Giving someone a lot of work to do, taking on a new responsibility, asking for leeway, requesting a favor, disagreeing with someone, expressing a strong opinion, or just saying hi after a long radio silence—these topics are tough in conversation, and when you’re trying to broach a difficult subject over email, there can be even more at stake.
Bloggr has put together a guide of best practices for sending emails on difficult topics without coming across as aggressive, demanding, or rude. When the time comes for you to send such an email, make sure you take AIM.
What is AIM, you ask? It’s all about your Audience, Intent, and Message. It’s a useful tip for in general and can come in extra handy when you’re writing an email with an unpleasant message, big request, or general bad news for your recipient.
Audience: The Big Picture
When you fire away email after email on a daily basis, you’re probably not thinking too hard about the hopes and dreams of every person you’re writing. But for the big, tough messages you have to send, take some time to think about your recipient and about using email to make your point.
Make sure email is the right medium for the message
With email, you have plenty of time to think through your message and carefully choose your words. However, you don’t get that human element that can make all the difference in some difficult interactions. Talking in person gives you the tools of tone of voice, facial expression, and body language. If you’re giving bad news, you can show that you’re sympathetic. If you’re asking for a raise, you can project confidence. Some conversations should take place in person.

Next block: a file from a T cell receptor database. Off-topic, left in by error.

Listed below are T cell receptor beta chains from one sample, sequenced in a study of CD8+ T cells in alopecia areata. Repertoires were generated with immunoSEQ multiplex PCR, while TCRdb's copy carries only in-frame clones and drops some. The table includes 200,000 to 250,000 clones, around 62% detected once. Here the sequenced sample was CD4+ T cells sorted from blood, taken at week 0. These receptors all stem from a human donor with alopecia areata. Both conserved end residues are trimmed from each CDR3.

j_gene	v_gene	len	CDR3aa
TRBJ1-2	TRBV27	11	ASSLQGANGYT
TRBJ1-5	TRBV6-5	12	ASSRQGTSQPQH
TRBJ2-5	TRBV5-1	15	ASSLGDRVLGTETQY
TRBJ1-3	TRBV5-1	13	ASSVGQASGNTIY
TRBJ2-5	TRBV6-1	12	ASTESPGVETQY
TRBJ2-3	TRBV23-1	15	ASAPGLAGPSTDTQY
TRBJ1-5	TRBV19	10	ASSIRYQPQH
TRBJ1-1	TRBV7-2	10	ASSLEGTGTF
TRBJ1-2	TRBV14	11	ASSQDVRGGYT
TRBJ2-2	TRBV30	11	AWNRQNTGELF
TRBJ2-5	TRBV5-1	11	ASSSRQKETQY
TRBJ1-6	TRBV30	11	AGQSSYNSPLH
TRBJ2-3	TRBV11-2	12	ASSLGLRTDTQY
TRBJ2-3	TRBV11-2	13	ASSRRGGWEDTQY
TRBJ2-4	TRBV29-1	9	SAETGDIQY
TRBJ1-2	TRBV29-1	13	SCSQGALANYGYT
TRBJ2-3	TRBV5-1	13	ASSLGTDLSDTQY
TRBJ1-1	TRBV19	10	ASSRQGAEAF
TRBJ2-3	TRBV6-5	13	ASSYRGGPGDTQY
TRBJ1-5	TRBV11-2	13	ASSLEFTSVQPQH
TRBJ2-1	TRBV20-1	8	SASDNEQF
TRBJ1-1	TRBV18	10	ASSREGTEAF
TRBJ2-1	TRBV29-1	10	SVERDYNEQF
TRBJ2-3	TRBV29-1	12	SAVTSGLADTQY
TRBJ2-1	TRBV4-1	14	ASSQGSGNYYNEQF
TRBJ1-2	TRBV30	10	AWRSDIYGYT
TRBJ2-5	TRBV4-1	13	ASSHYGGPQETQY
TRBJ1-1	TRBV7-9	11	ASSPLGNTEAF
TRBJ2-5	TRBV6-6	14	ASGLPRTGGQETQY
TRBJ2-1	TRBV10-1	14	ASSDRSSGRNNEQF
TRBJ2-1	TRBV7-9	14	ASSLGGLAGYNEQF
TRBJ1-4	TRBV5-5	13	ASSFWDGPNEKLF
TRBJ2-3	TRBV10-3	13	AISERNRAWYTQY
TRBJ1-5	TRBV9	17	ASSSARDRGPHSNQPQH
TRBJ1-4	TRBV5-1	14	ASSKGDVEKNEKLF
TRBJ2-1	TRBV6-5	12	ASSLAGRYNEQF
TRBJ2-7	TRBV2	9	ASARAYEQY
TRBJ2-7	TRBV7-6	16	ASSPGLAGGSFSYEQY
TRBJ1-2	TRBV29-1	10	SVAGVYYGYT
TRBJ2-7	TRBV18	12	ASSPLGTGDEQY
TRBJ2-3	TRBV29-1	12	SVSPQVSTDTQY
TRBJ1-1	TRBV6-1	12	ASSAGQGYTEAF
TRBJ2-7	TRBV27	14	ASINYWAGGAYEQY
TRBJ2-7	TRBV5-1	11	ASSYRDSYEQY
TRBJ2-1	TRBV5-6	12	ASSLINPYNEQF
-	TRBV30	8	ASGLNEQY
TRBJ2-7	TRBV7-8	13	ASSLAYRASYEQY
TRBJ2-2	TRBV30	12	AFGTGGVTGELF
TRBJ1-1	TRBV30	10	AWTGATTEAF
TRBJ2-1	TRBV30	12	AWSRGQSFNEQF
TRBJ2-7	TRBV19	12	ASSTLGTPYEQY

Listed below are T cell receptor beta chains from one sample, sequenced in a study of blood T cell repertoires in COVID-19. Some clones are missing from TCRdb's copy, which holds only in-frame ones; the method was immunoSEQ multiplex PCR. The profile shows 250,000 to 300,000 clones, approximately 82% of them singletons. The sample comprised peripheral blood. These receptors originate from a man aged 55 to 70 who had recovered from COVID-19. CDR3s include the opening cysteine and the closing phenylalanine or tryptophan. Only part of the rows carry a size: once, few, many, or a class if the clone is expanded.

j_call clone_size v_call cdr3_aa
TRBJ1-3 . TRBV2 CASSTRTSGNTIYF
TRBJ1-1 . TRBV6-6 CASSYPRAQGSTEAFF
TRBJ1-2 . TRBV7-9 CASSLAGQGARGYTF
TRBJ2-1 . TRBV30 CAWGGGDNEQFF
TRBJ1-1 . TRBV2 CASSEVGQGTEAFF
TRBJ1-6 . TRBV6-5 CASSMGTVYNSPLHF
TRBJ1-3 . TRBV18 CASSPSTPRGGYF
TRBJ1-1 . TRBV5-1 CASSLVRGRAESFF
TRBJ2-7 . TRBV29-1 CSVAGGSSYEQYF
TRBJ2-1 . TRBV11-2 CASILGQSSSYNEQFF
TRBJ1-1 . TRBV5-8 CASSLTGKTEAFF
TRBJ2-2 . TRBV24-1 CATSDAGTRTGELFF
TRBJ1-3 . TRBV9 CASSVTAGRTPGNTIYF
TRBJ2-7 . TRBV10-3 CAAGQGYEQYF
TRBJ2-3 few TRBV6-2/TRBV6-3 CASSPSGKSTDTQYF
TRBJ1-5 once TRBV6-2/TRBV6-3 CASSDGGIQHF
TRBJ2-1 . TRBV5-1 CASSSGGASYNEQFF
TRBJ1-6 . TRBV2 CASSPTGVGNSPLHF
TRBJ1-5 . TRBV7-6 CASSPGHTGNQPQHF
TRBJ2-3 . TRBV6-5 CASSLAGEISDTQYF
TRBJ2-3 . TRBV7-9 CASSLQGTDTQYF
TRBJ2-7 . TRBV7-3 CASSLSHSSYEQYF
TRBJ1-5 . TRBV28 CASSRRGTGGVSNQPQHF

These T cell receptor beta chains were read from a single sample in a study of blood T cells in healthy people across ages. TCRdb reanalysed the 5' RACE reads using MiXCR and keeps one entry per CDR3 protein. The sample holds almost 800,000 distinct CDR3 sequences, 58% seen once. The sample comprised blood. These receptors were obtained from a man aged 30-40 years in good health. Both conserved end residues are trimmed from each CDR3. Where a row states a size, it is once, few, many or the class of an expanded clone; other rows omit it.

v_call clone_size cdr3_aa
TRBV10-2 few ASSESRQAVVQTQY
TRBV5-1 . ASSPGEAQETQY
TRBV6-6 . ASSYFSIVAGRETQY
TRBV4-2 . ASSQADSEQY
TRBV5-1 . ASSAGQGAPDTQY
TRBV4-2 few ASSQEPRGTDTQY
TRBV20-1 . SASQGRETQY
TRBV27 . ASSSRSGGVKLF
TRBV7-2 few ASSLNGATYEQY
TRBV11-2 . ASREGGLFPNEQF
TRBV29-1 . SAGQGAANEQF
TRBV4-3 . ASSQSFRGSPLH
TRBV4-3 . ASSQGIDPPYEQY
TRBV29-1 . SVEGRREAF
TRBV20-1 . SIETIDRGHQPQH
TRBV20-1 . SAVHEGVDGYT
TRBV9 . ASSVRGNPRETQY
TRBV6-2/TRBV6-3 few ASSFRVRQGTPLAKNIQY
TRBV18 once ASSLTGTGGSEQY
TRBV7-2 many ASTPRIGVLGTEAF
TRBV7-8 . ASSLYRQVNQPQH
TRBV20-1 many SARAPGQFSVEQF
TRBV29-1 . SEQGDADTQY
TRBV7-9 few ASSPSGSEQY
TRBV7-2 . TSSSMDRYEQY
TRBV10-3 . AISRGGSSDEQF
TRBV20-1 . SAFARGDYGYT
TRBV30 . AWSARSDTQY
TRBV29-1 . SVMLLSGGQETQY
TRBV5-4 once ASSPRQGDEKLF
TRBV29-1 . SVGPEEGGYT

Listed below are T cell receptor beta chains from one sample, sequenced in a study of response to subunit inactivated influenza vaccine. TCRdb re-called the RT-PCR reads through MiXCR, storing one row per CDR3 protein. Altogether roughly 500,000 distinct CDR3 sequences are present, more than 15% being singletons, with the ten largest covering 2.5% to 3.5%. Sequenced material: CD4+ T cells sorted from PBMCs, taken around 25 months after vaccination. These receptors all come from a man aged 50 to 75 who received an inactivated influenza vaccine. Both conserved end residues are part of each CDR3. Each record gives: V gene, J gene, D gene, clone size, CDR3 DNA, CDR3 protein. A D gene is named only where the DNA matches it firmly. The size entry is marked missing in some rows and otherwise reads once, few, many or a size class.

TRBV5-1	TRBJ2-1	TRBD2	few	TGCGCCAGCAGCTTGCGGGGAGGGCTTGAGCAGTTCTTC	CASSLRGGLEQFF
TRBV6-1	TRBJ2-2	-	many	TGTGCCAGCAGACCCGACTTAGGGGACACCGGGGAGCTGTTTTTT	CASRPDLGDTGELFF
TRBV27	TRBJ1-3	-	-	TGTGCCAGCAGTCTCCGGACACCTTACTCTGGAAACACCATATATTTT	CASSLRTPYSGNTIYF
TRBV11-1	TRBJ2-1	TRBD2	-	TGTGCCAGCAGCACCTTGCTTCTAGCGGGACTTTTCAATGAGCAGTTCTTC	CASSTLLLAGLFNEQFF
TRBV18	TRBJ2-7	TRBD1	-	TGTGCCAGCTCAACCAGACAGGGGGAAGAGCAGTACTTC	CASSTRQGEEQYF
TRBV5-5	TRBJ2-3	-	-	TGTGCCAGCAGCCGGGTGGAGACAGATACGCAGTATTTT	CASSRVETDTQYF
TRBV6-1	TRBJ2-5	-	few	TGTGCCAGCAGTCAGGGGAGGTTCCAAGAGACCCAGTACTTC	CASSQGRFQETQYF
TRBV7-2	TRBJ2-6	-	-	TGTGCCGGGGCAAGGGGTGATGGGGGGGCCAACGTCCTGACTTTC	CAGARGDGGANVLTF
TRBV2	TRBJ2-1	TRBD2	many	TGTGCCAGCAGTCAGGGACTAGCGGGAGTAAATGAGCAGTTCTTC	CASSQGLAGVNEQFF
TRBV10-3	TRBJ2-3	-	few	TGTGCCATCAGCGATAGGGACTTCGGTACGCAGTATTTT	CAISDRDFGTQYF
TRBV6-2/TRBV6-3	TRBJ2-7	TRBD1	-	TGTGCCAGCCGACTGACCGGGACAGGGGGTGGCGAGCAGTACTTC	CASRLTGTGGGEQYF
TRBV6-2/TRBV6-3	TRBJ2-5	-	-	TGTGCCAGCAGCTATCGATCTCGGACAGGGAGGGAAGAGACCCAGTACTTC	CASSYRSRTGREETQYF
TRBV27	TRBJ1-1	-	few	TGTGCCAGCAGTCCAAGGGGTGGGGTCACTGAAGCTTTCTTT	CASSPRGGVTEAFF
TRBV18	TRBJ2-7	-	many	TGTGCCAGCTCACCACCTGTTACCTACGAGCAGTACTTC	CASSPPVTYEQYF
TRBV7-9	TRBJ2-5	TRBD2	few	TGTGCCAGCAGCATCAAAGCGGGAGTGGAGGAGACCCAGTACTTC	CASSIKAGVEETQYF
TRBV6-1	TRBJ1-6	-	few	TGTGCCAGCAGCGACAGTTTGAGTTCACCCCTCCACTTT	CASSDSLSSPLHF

That said, it’s also possible to craft your writing in a way that shows you’re a thinking, caring human—but it takes work. If you use email, choose your words carefully to convey the right tone to go along with the content of your message.
Know your recipient
Some people exchange pleasantries and personal stories over email before getting down to business. Other people read the subject line and click delete (or reply—but only if you’re lucky). If you know the person you’re emailing—or anything about them—you can probably hazard a guess about whether they’re the type of person who responds better to more lead-up and personal info or a short, pointed request.
For example, if you’re asking your cousin Fred to send you his professional-caliber photos of last summer’s family reunion, you’ll probably start off slow:
Subject: Hi and photos
I still have fond memories of our visit on the beach last summer! How did your bike race go over Labor Day weekend? If it was anything like our ride around the lake, I’m sure you made it onto the podium.
I remember you took a lot of photos over the weekend, and I’d love to revisit those memories. Would you mind sending me a few of your favorites?
Thanks, and looking forward to our next reunion!
Lots of nice family touches. And a few compliments don’t hurt either.